One of our staff, the young man who does our Outreach Work, always has half a dozen kids around him - teenage boys who have been abandoned or run away from home and want nothing more than a big brother to talk to and hang out with. From my point of view, it's much better that the kids find their "Big Brother" figure among the Blue Dragon staff than among the gangs around the Long Bien bridge.

We all need to be the centre of somebody's universe. For street kids in Vietnam, the most important role that Blue Dragon staff can play is letting the kids be the centre of ours.

Friday, April 22, 2011

Plans, plans, plans

I have just returned to Hanoi after a few days on the road in Hue and Hoi An. It was great to visit the kids we're helping in central Vietnam, catch up with the staff, and I even squeezed in a day riding down the Ho Chi Minh trail in a jeep with Rally Indochina.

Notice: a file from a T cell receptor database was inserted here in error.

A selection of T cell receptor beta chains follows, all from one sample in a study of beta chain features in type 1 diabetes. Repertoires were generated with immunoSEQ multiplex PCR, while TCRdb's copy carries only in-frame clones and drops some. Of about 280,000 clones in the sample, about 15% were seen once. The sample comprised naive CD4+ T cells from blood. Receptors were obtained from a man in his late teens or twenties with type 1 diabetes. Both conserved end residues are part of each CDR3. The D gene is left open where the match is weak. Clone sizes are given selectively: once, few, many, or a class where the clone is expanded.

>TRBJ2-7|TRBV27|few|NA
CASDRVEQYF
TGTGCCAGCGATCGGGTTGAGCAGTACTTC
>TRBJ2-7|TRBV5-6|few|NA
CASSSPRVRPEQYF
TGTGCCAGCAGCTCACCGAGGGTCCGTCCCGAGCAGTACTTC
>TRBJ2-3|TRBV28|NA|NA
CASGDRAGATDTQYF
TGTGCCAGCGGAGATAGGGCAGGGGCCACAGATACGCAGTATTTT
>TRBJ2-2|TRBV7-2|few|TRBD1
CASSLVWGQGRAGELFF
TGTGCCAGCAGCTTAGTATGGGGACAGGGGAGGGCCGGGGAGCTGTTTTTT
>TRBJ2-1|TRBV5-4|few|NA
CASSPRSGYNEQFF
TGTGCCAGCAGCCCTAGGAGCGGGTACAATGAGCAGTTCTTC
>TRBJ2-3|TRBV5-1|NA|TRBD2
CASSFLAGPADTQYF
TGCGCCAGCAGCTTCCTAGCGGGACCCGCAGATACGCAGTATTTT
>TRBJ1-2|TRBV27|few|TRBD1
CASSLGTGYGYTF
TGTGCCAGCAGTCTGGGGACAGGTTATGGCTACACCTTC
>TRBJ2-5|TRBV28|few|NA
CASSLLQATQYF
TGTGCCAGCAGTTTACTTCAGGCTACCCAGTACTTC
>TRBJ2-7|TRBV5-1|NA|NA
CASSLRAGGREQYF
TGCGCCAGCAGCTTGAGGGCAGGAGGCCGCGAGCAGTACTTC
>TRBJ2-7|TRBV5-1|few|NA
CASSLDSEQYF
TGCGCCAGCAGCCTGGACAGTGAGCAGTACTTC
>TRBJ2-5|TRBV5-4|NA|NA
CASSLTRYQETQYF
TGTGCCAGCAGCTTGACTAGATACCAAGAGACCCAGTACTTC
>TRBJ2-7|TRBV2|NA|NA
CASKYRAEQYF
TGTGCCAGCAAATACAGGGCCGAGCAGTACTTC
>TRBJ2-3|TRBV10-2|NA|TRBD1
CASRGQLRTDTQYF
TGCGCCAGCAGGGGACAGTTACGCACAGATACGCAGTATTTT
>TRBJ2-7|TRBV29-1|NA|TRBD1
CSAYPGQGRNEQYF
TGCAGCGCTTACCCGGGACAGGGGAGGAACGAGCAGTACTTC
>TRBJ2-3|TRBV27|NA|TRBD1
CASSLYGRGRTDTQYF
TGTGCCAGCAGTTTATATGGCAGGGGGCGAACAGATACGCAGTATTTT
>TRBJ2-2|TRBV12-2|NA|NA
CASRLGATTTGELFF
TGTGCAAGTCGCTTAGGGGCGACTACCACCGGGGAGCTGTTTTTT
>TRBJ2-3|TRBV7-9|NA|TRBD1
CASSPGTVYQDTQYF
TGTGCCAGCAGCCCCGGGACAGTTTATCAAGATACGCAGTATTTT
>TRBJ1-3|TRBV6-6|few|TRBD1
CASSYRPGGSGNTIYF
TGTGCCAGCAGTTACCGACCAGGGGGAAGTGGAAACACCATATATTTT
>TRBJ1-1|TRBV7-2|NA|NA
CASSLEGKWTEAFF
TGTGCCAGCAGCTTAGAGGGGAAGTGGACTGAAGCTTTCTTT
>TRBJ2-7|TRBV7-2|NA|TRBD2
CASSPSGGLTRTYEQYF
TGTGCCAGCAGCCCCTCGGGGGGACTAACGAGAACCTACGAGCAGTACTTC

Some of it was like this....

And then other bits were like this....

Overall, it was a brilliant day!

Back in Hanoi now, we're preparing for the end of the school year, which means kids are studying for exams and some of the older teens are thinking about what to do next. University? Jobs? Training? More schooling? It's great that we can offer them so many choices.

At the risk of sound like an advertisement, I want to mention a couple of events coming up in Australia and New Zealand.

First, in Wellington there'll a book fair held on Saturday May 7. More info is to be found here, on the Blue Dragon NZ website. The organisers are looking for donations of books and CD, and are happy for people to promote the event - the more people come, the better the day will be!